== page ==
Closing out 2021 remembering Professor Jim Corcoran

“I would’ve wanted to say thank you. I don’t think I’ve said enough thank yous to him over the years.”


Isabelle 'Iz' Indelicato

Professor James (Jim) Corcoran, 1953-2021

Olivia Ray, Arts & Entertainment Editor

“The Oxford comma! Nice!”

In Catelyn Kimball’s first semester of college, she’d been told by most of her professors to drop the Oxford comma habit. Professor Jim Corcoran, however, was different.

Kimball, a PR/MarComm major who graduated in 2019, recalls thinking that Corcoran was being sarcastic in the note in the margins of her article for her Writing Across the Media class.

He wasn’t. 

To Kimball’s surprise, Corcoran told her to keep the comma, to keep everything that made her voice shine through in her writing. 

Since Corcoran’s passing on October 27, Kimball and countless other Communications students have reflected on the ways he influenced their writing, careers, and lives.

Hannah Green, class of 2019 also had her first encounter with Corcoran in the classroom. 

Green, a graduate of the PR/MarComm program, recalls feeling intimidated by Corcoran’s staggering journalistic resume.

“He terrified us just a little bit,” said Green. She recalled thinking,“‘How am I going to live up to doing this work?’” 

Green and Kimball noted that Corcoran had a classroom demeanor that made him approachable.

“His reputation was so prolific and well known in his industry, but I always felt so comfortable around him,” said Kimball.

Kimball said that Corcoran motivated students by making them mad, often by referring to social injustices, prompting their input.

“He was so captivating in making students want to participate,” said Kimball. “He would make all of our blood boil,” said Kimball.

In addition to bringing up hot-button topics, Mackenzie Farkus, class of 2020, remembered Corcoran encouraging an inclusive and collaborative environment.

“Now that I’ve worked in a newsroom for a while, I can tell he ran his classroom like a newsroom,” said Farkus, who now works for GBH’s Boston Public Radio.

According to Sarah Carlon, class of 2021, Corcoran was a professor who struck a perfect balance between “giving you encouragement but never letting you fall back on your laurels.”

All four graduates said he was a tough grader, offering plenty of ways to improve. More than that, though, Corcoran was a relentless advocate for his students.

“His preparedness to go into battle for us really stood out to me. I want to be that for my colleagues and for students,” said Farkus.

For Carlon, a History and Journalism double major, Corcoran was the reason she started taking journalism seriously. She is now looking for a job in the field.

Around her sophomore year at Simmons, Carlon confided in Corcoran that she felt out of place as a student who had to work every summer instead of getting unpaid internships.

“He looked at me like I had three heads,” said Carlon. “He said ‘any work is work.’”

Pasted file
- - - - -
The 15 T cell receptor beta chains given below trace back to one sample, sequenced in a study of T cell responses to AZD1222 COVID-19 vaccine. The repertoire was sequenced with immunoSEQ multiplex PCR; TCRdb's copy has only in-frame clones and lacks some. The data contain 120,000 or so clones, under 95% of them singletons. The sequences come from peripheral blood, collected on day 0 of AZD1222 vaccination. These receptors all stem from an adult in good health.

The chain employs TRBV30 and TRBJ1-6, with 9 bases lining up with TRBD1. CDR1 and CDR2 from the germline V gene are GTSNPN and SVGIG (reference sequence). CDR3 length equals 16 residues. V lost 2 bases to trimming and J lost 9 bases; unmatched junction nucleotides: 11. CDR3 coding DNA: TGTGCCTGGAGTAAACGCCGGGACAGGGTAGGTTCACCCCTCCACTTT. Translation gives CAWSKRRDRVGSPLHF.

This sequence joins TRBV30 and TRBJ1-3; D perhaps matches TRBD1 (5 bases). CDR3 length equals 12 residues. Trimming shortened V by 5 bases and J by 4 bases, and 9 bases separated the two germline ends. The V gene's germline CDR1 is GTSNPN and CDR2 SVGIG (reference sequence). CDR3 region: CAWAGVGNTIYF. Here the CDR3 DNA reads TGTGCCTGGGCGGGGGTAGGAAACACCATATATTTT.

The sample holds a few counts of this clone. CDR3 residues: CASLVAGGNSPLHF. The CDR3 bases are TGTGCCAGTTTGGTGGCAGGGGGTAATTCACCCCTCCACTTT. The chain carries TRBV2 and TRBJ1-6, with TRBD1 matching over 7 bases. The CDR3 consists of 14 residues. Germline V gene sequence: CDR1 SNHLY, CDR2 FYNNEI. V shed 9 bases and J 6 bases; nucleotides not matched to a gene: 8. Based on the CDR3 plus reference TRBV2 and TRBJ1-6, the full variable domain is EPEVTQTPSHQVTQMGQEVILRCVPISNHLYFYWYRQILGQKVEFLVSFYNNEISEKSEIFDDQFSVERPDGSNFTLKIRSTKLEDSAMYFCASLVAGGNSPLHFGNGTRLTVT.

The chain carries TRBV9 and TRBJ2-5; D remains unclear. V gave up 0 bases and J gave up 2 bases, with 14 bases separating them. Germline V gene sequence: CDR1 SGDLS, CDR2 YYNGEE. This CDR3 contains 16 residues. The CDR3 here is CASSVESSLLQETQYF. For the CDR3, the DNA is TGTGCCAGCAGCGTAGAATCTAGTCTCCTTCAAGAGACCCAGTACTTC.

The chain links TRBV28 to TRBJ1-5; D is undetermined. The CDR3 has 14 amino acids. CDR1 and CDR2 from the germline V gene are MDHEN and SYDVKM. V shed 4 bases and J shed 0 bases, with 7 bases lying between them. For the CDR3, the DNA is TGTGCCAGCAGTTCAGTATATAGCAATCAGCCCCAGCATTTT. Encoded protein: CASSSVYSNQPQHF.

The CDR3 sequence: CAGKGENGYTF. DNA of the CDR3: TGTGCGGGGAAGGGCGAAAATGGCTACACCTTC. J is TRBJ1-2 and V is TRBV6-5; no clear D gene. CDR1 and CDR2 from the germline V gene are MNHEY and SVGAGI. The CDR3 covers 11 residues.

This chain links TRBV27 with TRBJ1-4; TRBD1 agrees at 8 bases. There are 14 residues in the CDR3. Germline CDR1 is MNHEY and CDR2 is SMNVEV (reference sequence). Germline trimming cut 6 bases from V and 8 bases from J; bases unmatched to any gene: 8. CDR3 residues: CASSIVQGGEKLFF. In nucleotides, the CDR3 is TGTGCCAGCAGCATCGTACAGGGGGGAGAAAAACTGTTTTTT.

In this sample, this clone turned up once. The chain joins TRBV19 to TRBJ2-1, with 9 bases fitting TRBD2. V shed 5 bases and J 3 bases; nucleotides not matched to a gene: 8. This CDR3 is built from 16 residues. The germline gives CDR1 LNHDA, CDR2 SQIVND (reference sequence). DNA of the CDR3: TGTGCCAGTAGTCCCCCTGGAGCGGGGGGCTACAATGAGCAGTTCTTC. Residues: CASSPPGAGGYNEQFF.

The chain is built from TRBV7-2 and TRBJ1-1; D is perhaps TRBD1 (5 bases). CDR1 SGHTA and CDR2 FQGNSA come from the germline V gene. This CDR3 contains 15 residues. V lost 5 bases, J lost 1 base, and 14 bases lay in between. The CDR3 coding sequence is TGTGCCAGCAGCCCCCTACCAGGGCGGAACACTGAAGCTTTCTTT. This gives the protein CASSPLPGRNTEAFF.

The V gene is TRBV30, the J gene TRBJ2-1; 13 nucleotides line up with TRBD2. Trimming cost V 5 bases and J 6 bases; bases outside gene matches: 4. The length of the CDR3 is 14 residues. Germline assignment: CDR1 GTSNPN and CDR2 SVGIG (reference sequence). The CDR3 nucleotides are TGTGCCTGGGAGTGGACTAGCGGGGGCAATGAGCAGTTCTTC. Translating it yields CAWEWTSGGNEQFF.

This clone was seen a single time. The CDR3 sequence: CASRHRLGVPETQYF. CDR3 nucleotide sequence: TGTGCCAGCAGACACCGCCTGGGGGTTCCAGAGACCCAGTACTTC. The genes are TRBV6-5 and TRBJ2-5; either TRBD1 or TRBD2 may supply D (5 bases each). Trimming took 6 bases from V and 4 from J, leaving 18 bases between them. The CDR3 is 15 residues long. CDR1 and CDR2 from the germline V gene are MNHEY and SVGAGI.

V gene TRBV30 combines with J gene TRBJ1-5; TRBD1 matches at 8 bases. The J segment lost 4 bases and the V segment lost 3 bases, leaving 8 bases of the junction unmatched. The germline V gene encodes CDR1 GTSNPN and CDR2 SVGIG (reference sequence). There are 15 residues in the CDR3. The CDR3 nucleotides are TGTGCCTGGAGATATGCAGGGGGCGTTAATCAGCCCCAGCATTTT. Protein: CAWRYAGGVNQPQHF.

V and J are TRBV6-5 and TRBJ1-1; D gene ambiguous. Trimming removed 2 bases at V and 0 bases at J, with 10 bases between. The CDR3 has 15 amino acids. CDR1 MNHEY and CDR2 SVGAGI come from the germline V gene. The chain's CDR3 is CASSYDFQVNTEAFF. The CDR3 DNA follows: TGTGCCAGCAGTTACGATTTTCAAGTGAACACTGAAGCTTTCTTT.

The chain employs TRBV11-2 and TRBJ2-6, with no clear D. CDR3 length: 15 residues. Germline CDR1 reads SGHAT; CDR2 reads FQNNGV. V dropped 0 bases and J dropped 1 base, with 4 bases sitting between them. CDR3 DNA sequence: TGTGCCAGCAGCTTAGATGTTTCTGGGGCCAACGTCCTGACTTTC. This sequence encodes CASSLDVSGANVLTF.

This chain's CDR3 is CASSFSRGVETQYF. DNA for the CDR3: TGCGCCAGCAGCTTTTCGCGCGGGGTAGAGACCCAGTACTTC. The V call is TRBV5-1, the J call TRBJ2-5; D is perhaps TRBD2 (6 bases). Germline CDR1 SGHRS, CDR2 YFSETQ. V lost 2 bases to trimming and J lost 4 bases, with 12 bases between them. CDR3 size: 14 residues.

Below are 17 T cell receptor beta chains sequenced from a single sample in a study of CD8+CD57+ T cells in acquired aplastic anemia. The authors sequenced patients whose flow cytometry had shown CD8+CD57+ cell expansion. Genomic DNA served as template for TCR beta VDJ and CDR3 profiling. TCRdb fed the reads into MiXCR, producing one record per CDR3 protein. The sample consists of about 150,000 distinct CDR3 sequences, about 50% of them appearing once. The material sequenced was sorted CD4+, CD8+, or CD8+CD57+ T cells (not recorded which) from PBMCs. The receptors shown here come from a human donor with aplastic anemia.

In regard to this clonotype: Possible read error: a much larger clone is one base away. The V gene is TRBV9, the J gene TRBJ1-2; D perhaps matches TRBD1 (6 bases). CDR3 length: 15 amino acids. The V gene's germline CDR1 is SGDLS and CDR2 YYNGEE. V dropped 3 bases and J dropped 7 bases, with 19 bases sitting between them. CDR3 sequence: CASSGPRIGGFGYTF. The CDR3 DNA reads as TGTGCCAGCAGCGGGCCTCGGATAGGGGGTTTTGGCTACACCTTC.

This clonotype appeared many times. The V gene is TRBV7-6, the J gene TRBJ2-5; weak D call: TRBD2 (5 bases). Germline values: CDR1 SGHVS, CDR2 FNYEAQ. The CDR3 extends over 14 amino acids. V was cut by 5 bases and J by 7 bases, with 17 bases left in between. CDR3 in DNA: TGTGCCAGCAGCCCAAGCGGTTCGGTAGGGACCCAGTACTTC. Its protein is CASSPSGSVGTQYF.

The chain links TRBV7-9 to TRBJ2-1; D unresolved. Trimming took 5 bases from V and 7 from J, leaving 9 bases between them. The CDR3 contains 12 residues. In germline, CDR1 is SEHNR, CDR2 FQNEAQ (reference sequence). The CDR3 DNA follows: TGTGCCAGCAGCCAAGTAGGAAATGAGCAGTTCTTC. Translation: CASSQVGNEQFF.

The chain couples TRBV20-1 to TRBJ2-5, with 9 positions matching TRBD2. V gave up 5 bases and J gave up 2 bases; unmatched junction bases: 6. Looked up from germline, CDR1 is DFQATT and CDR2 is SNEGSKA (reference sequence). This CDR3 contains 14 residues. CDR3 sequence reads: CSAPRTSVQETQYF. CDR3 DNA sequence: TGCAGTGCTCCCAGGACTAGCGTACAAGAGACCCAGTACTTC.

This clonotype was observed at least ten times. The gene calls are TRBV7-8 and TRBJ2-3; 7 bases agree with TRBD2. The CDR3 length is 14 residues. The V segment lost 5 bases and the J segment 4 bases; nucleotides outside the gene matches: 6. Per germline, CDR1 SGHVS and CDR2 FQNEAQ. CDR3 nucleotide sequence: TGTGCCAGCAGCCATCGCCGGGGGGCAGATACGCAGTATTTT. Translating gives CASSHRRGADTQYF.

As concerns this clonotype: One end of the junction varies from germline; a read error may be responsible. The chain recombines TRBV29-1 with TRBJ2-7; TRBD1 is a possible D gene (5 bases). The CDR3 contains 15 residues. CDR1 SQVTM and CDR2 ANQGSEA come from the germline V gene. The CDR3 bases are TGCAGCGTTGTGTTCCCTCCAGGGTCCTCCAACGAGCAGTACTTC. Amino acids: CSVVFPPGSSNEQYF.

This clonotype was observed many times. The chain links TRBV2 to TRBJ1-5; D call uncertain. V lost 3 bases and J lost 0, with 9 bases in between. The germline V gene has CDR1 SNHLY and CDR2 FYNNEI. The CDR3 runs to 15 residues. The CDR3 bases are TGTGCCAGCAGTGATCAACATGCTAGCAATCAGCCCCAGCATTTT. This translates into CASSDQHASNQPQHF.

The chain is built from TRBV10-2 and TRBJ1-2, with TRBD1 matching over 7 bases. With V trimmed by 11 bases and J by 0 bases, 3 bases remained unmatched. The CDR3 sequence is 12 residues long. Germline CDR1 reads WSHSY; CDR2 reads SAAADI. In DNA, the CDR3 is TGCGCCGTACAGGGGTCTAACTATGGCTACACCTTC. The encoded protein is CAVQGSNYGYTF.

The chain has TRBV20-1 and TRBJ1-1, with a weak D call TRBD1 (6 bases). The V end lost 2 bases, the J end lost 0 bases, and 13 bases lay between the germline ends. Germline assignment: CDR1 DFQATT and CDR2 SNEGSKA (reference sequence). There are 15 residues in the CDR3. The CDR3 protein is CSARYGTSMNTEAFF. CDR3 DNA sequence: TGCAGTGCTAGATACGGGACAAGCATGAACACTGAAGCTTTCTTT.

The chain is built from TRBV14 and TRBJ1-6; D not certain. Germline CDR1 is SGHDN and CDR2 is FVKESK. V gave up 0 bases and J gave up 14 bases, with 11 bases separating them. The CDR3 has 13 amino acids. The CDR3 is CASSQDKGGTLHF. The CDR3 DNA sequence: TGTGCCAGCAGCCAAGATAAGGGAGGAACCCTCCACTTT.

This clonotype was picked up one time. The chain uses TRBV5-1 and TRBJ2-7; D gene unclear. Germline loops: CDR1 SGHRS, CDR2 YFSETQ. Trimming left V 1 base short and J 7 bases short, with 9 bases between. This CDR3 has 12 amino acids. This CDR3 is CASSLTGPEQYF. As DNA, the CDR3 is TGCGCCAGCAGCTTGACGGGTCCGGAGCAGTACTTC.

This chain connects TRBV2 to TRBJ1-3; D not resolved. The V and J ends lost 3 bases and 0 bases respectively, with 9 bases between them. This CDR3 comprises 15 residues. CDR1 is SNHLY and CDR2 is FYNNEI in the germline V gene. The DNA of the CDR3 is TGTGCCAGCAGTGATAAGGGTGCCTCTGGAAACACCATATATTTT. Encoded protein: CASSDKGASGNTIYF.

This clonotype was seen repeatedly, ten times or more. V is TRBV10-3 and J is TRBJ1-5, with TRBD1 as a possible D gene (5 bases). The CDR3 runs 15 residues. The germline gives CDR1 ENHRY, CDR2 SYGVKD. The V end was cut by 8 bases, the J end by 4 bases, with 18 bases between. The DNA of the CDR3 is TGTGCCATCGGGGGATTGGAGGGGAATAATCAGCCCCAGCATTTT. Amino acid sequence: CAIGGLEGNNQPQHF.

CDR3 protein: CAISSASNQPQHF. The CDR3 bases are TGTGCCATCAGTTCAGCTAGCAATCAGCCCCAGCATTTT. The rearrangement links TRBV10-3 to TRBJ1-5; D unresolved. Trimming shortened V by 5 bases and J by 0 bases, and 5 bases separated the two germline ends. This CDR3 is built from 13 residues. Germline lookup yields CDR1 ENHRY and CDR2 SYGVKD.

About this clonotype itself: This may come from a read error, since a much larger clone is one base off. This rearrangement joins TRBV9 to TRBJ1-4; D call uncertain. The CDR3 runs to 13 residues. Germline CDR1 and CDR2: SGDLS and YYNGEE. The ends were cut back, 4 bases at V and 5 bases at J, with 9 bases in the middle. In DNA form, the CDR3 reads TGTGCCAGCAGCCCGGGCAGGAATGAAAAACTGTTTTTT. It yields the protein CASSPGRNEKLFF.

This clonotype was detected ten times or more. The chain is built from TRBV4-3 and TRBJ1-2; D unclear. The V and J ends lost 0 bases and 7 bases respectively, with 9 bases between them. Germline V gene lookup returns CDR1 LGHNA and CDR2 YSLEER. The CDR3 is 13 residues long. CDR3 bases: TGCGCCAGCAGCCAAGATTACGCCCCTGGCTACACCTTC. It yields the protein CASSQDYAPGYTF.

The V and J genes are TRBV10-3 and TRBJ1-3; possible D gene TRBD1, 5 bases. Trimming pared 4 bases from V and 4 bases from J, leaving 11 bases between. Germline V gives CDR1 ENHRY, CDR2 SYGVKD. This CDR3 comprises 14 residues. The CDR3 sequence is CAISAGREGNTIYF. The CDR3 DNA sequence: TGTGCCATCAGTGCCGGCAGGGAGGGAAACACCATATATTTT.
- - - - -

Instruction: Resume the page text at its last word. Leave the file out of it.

The next year, Corcoran invited Carlon and fellow student Annick Sheridan to work serving hors d’oeuvres at a party for Corcoran’s wife, Carolyn. 

Carlon recalled that Corcoran introduced her to his friends and family, not only as someone who was working for him, but as a talented journalism student.

To Carlon, his attitude of grace and kindness to her— especially when dealing with a potentially difficult subject— was entirely unsurprising. 

“That’s what I’ll always remember the most about him. He was always able to see through the bullshit and see what’s really important,” said Carlon.

For Green, this meant writing her recommendation letter for graduate school at Boston University, where she recently completed her Master’s in Journalism. After working in public relations for two years, it was Corcoran’s words that inspired her to follow her heart back to school and to journalism.

“I think his ethos was if you really work at it and really care, you’ll get it,” said Green. “If you love something, the money will follow.”

And Corcoran loved his students. Farkus remembers buying a nice, bright red winter coat while she was in undergrad. She’d walk into the Communications Wing, and without fail, Corcoran would greet her.

“Every single time ‘I could see you from a mile away!’” said Farkus.

She still thinks of Corcoran every time she wears her coat. She wore the coat to his memorial service at Simmons on December 5.  

As for Carlon, she’ll remember the way Corcoran saw her and included her.

“I’ll always remember how he made me feel. How he made me feel seen, validated,” said Carlon.

And for Kimball, and the rest of us, we will be left remembering the profound gratitude we owe to Corcoran, the heart and soul of the Communications department.

“I would’ve wanted to say thank you. I don’t think I’ve said enough thank yous to him over the years,” said Kimball.

So, thank you, Professor Corcoran. From Simmons Communication students and The Voice editors and writers, past, present, and future. Thank you.